In 1981 several Tintin Journal cartoonists were asked to create a page depicting their ideal deserted island for a special issue on the aspect of deserted islands. The cover for that issue was created by Ernst, with other contributors (next to that of Bob De Moor) offering drawings or cartoons inside. You’ll find material by Ploeg, Didier Convard, Christian Gine, Michel Weyland, Jean-Claude Servais, Ferry, Crisse, François Craenhals, Magda, Franz and Bédu.
In the page made by Bob de Moor you see a small isle right after an atomic bomb has exploded (the mushroom sized cloud is still visible in the back of the page). Clearly the isle was also destroyed as all of the characters on the isle are reduced to skeletons. We recognize Julius Henry Marx aka Groucho from the Marx Brothers in the palmtree (or what is left from it), the wig (plus his hat, or is that Cori‘s?) of Harpo ‘Adolph’ Marx, Laurel and Hardy buried in the sand, Charlie Chaplin in the sea, Barelli and Bob de Moor himself (with indeed 2 missing fingers on his left hand as was the case in real life). Add to that a black cat (superstitious beliefs n’est-ce pas?) and 2 dead fish.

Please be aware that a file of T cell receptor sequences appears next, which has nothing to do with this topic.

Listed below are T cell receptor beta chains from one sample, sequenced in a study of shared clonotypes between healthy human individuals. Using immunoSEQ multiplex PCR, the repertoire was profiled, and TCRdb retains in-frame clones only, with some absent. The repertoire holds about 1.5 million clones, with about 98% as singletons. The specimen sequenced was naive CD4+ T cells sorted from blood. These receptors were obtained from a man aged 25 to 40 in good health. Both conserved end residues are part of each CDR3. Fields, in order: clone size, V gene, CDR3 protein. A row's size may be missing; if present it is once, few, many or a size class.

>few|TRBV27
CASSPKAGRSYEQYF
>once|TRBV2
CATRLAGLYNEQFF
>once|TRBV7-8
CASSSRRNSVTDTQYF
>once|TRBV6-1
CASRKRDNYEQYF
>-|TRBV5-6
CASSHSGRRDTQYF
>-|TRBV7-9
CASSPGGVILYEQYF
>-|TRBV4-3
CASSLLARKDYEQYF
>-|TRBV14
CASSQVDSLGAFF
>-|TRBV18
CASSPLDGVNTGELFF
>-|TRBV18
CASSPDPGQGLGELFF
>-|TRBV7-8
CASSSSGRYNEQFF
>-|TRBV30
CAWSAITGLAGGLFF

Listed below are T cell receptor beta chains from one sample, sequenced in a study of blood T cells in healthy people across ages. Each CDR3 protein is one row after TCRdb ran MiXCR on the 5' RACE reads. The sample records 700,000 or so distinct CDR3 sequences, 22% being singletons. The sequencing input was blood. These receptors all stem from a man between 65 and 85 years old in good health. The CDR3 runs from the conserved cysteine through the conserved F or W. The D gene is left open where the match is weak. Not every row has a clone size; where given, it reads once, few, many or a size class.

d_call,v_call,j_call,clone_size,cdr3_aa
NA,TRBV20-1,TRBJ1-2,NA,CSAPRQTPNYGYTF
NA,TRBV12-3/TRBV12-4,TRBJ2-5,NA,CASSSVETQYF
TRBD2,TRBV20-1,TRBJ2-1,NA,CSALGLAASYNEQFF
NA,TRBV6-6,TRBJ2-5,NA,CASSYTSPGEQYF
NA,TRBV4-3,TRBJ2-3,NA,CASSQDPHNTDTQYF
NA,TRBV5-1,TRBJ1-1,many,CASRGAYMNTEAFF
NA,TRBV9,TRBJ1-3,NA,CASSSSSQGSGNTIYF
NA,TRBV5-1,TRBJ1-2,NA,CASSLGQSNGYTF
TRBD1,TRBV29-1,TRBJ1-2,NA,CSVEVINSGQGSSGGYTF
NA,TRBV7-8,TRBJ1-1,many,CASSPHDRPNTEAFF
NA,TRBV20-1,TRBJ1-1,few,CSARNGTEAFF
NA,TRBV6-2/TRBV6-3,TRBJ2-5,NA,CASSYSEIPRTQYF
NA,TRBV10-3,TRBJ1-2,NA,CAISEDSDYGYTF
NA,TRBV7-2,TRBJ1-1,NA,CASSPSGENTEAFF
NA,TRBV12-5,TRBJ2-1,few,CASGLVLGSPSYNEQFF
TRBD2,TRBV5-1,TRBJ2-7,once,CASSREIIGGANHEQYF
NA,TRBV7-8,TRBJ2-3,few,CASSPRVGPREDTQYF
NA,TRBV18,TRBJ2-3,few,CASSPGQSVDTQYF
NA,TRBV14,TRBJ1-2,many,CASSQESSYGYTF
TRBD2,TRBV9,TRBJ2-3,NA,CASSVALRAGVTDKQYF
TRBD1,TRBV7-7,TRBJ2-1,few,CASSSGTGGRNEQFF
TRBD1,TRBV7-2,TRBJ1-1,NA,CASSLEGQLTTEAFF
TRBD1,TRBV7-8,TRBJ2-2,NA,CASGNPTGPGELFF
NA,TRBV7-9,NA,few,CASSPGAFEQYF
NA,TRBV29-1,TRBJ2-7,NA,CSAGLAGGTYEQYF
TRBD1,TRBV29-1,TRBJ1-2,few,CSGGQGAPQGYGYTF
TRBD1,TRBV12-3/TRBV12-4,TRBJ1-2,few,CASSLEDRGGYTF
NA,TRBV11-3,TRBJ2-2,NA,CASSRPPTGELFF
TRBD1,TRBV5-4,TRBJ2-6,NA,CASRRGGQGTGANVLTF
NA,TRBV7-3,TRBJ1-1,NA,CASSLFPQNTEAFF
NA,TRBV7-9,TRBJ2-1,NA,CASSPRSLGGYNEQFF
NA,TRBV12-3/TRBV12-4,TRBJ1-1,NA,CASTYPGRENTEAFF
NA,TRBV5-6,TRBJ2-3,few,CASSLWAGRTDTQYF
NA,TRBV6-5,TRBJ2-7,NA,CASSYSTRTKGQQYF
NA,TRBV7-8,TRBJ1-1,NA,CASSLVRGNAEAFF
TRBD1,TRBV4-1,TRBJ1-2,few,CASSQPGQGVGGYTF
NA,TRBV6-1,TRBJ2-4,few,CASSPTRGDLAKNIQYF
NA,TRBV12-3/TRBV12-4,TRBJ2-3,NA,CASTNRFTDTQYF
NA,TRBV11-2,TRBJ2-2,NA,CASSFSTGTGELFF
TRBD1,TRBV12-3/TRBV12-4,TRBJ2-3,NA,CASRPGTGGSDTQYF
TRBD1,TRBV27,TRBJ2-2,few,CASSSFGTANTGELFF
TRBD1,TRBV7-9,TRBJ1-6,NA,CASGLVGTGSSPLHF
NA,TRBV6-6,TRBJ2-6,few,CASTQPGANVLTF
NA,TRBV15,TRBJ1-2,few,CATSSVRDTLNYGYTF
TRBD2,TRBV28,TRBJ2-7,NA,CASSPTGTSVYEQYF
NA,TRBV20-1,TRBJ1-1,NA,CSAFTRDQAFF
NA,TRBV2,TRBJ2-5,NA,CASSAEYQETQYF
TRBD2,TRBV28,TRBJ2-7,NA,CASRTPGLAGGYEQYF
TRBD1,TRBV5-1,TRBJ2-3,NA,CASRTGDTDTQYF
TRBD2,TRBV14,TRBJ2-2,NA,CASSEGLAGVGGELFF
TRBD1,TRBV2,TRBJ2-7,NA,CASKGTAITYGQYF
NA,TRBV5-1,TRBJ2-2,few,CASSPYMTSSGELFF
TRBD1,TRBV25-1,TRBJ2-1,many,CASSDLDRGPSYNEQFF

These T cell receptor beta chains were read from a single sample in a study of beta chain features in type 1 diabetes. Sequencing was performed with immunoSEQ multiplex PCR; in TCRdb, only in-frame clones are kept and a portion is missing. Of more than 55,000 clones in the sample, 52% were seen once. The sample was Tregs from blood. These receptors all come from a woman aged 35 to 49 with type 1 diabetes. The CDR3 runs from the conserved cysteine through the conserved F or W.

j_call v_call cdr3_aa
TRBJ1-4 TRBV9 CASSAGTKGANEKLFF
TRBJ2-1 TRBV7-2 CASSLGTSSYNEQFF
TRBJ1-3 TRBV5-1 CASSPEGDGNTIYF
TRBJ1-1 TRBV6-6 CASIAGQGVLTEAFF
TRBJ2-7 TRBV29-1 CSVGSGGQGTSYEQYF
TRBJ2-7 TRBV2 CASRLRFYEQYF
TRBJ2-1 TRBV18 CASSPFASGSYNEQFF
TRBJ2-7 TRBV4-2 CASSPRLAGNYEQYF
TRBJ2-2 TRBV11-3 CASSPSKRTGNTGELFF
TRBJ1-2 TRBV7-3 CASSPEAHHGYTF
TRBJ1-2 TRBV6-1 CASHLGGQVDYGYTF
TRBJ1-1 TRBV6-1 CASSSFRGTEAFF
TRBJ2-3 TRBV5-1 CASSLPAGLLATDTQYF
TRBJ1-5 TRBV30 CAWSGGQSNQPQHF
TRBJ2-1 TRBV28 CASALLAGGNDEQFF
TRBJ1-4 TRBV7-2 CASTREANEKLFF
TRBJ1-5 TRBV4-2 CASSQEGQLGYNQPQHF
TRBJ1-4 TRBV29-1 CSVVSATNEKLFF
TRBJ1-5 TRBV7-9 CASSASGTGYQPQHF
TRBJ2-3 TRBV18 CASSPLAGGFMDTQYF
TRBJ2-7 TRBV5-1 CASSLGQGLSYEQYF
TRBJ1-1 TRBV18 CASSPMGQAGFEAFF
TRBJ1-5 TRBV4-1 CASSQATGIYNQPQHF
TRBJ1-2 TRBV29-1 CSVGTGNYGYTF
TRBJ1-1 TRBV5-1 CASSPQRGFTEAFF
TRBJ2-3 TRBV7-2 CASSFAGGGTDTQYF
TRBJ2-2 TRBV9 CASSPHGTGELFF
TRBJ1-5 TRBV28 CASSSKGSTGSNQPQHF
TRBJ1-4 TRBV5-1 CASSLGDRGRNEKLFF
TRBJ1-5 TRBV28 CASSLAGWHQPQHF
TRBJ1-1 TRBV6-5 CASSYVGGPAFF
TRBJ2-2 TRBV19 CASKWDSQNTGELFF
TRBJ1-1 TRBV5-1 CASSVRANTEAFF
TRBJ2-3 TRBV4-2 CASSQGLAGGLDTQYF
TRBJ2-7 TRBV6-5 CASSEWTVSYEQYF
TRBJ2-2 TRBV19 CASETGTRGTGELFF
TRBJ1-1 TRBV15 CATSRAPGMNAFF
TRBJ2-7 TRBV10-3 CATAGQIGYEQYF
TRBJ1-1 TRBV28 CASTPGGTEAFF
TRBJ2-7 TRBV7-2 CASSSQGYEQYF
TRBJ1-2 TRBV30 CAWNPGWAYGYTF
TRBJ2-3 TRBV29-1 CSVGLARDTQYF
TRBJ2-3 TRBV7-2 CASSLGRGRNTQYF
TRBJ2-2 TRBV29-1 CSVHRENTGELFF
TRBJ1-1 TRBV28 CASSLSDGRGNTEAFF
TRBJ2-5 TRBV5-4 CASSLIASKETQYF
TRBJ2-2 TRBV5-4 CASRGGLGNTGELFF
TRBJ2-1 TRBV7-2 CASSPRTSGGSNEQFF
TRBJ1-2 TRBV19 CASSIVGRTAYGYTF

But also present are a bunch of artifacts: a Jerome Bosch painting (you would expect de Moor to use the normal dutch writing of Jheronimus Bosch though), a vinyl and the saxophone of jazz musician Coleman Hawkins (Bob de Moor being a jazz fan), a page written by novelist annex MI6 spy Graham Greene, a page by Hugo Pratt, the album “Tintin in the Land of the Soviets” by Hergé (in dutch this time) and a miniature sailing boat (little known, but de Moor built miniature sailing boats for later use in his Cori albums).
The text balloon says “What a blast was that my friends…. even here it’s not safe” indicating that de Moor had assembled his favorite items en persona around him for a quiet stay on a deserted island… with a bottle of champaign.